There are few more commanding ways to start an album than by screaming “BOW DOWN!” in the way that Five Will Die guitarist Daniel Howard does on Worth and Soul‘s opening track “Wrecks of Men”. But when ‘singer’ Andrew Forrestal takes over with his rumbling, vomit-crusted roar, it becomes clear that we’ve not yet scratched the surface of the ceremonial death-march that is Worth and Soul.
First things first, it must be said that we’ve been a bit slow on the uptake with this one. Cork’s Five Will Die have been around since 2005/2006 but this, their second album, has slipped through our fingers for two months since the release date which has been partly down to ignorance and partly to sheer laziness, so apologies. Having recently witnessed one of the band’s live shows it was immediately obvious that Five Will Die had a clear musical vision – namely of grinding you down with oppressive, gloomy riffs and then to freak you out – but how well that would translate onto record was yet to be seen.
After scooping around the internet for more information on the band, the consensus seemed to be that they were more of a ‘live’ band and that their previous releases had somehow failed to capture the essence of their live sound. But here Five Will Die seem to have succeeded, balancing their instrumental punch and the brutal vocal interplay between Howard and Forrestal to tremendous effect.
But the thing that sets Five Will Die apart from many of their peers, both live and on record, is the way that their sludgey, mid-tempo onslaught gives way to moments of quiet introspection (“Wrecks of Men”, “Sons of Horus”, Blame the Martyr”). Indeed, the melodies in their songs are also pleasantly hard to second-guess, developing and progressing in unusual ways to create paranoid, intoxicating atmospheres. This is reflected in the philosophical nature of the lyrics (thankfully the album contains a lyric sheet, otherwise I’d have been pretty lost trying to decipher words from Forrestal’s chainsaw-delivery). Any talk of ‘demons’ in the lyrics are purely of the ‘inner’ kind and the songs are all the better for being devoid of metal clichés.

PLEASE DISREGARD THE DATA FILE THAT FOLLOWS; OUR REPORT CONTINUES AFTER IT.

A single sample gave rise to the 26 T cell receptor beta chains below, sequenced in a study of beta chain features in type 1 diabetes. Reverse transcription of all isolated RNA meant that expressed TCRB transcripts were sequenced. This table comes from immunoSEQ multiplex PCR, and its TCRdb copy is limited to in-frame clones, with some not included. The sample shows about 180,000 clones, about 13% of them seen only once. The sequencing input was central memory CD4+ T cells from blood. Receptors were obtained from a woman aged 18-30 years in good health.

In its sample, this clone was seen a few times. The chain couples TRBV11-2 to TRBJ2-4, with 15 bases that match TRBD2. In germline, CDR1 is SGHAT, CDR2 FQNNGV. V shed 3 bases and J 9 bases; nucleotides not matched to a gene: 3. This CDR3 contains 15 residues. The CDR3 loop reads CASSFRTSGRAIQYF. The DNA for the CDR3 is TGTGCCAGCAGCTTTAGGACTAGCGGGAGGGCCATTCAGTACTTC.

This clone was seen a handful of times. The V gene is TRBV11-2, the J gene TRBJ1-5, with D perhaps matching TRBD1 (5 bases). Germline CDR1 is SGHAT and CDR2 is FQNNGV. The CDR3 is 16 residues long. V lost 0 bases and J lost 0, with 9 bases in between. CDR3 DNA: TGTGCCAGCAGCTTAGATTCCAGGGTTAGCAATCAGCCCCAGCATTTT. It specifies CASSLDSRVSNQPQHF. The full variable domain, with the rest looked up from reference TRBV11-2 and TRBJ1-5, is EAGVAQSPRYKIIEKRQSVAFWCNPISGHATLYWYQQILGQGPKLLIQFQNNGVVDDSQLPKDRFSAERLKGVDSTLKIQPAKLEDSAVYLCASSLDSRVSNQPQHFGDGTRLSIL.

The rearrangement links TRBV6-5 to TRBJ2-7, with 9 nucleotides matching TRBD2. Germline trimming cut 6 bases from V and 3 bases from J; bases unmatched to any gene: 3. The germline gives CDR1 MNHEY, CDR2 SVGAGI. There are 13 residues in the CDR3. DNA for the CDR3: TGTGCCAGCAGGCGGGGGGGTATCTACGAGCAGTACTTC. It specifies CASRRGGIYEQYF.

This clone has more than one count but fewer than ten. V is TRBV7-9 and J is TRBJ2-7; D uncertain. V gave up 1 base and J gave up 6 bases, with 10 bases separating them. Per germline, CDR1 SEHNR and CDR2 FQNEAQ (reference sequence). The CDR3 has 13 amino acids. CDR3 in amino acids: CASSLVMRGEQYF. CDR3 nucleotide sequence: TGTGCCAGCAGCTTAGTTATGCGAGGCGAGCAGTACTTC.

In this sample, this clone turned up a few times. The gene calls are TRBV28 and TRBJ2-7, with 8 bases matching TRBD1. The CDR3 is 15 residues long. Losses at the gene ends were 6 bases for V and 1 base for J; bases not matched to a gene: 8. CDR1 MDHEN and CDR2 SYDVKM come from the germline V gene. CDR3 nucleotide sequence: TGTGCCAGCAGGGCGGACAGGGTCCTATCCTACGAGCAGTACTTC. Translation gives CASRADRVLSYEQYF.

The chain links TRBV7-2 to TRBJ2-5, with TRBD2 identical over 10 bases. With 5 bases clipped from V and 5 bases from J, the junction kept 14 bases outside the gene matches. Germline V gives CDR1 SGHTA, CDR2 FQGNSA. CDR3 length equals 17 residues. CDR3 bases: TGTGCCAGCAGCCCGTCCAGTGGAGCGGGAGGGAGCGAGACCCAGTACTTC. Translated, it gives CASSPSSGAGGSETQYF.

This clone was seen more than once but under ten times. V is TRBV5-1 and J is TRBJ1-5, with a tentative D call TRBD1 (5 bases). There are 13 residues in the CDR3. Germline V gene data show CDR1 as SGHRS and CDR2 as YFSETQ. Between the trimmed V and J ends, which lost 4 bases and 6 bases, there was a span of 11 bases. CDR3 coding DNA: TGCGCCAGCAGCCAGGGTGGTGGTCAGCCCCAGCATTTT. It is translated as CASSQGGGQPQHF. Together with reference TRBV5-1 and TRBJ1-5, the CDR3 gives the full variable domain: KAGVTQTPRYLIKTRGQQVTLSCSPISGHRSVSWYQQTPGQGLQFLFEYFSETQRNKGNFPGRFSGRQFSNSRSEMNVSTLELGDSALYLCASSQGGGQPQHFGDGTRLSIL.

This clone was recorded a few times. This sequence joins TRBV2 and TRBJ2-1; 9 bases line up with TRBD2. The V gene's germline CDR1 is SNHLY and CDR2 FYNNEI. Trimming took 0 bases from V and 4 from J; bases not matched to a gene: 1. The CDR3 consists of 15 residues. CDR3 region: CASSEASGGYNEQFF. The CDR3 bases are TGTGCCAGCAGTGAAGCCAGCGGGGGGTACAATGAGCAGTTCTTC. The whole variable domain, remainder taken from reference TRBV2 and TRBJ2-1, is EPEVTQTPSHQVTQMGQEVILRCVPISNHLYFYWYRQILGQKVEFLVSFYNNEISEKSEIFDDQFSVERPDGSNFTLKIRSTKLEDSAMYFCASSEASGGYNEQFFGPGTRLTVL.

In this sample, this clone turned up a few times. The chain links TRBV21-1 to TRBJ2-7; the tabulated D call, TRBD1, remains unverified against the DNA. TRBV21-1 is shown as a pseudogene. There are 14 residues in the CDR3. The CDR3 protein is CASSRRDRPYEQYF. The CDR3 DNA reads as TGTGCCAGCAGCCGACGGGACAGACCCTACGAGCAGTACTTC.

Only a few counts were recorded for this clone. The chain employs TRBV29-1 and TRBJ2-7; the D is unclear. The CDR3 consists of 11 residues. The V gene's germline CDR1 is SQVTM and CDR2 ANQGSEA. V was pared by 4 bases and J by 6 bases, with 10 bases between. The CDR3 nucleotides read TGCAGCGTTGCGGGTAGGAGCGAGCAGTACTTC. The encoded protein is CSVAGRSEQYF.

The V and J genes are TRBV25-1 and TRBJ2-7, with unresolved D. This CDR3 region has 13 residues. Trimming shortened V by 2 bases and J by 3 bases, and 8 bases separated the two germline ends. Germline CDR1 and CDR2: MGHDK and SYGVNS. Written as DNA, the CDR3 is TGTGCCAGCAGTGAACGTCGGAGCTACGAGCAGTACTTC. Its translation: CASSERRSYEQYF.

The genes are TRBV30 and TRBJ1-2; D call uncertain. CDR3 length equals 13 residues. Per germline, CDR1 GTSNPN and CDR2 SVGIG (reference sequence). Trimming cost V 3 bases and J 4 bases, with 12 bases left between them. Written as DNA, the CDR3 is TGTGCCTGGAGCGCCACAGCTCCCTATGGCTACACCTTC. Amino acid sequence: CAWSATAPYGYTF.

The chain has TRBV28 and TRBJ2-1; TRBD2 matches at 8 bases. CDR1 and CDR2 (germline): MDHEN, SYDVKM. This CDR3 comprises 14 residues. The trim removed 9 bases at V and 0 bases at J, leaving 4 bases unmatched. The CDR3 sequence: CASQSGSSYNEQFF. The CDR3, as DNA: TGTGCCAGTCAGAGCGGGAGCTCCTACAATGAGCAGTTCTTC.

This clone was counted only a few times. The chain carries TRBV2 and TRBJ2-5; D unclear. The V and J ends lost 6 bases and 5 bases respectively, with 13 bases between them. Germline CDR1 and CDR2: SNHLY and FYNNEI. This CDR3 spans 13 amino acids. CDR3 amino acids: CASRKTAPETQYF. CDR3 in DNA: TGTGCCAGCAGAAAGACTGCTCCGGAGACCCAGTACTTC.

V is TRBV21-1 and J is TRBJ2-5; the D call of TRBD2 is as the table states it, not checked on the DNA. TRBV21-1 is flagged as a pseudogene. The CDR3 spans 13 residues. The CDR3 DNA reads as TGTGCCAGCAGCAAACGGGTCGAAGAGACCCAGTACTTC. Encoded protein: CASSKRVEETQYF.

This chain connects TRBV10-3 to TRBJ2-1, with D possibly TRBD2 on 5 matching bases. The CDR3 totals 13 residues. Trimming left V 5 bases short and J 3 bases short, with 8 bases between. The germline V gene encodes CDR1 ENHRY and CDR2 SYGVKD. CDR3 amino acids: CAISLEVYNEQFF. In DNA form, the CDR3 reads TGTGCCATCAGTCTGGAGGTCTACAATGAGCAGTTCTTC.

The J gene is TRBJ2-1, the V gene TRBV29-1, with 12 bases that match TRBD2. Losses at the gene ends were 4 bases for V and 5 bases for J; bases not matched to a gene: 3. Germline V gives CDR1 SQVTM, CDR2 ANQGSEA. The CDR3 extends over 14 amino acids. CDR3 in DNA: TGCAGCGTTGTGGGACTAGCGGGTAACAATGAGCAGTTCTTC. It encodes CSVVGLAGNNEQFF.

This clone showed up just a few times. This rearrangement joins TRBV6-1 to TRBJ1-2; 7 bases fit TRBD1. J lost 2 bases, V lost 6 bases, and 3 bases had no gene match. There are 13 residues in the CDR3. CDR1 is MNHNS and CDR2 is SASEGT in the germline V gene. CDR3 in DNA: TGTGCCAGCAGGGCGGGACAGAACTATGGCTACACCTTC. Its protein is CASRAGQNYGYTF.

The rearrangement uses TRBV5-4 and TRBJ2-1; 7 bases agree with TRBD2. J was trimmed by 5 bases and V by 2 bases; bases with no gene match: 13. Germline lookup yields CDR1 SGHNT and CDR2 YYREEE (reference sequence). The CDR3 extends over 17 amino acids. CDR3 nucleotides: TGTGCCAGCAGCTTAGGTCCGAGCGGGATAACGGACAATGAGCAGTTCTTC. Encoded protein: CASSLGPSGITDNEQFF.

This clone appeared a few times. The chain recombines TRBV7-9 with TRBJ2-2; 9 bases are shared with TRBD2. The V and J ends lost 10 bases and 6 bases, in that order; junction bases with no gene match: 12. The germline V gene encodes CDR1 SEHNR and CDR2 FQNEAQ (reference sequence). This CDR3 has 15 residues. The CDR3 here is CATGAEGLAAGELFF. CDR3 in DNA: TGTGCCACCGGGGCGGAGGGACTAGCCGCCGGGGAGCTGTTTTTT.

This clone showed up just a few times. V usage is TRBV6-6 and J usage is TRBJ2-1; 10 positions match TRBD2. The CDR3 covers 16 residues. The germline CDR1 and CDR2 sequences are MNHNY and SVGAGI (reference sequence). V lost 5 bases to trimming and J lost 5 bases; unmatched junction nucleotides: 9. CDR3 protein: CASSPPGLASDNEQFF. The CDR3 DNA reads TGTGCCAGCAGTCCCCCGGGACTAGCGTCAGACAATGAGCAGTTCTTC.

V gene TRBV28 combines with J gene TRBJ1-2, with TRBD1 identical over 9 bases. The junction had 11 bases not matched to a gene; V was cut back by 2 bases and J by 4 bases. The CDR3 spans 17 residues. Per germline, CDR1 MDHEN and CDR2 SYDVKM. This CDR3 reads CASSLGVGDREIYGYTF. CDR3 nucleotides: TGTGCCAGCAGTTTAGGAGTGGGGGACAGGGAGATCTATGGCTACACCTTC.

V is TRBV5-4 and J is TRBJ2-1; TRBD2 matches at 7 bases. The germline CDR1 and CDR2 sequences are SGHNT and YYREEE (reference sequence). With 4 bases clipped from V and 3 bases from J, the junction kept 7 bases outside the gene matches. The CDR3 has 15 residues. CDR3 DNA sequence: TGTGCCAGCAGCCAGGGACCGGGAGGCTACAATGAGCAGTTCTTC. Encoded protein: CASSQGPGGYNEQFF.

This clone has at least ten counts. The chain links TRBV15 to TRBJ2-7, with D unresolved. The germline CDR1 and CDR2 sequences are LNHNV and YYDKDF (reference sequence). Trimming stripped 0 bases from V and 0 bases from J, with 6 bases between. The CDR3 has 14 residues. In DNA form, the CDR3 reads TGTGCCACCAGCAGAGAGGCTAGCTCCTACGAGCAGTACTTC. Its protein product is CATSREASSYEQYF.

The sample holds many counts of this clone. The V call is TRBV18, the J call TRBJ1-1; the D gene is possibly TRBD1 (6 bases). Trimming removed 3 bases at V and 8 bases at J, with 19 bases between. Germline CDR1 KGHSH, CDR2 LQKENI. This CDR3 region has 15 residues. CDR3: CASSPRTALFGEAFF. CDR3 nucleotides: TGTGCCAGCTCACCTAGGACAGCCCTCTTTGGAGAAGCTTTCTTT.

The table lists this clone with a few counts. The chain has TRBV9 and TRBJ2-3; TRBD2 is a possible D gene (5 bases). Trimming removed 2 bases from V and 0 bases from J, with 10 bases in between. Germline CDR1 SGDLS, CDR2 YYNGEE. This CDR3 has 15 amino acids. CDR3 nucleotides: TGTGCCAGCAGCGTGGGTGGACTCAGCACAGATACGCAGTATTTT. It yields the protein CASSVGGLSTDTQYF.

If there was a criticism to be lumped at the album it would be that the track-listing groups the songs together in great blocks; even though there are great riffs in every song, when you’re confronted with a voice like Forrestal’s you tend to blank everything else out. Saying that, “Blood and Soil” does a good job of breaking the album up by being shorter and faster than the other songs and the spoken-word section in “Great Minds and Fools” is a welcome addition but the album can be hard to sit-through in one sitting, especially if you’re already on a downer.
However it’s ultimately a testament to their single-minded bludgeoning-instinct that the onslaught is never-ending. Five Will Die’s live sound has been well-translated on Worth and Soul so now the experience can stay with you long after the tinnitus has worn off. Now, bow down.
Label: Self Released
Scribed by: Tom McKibbin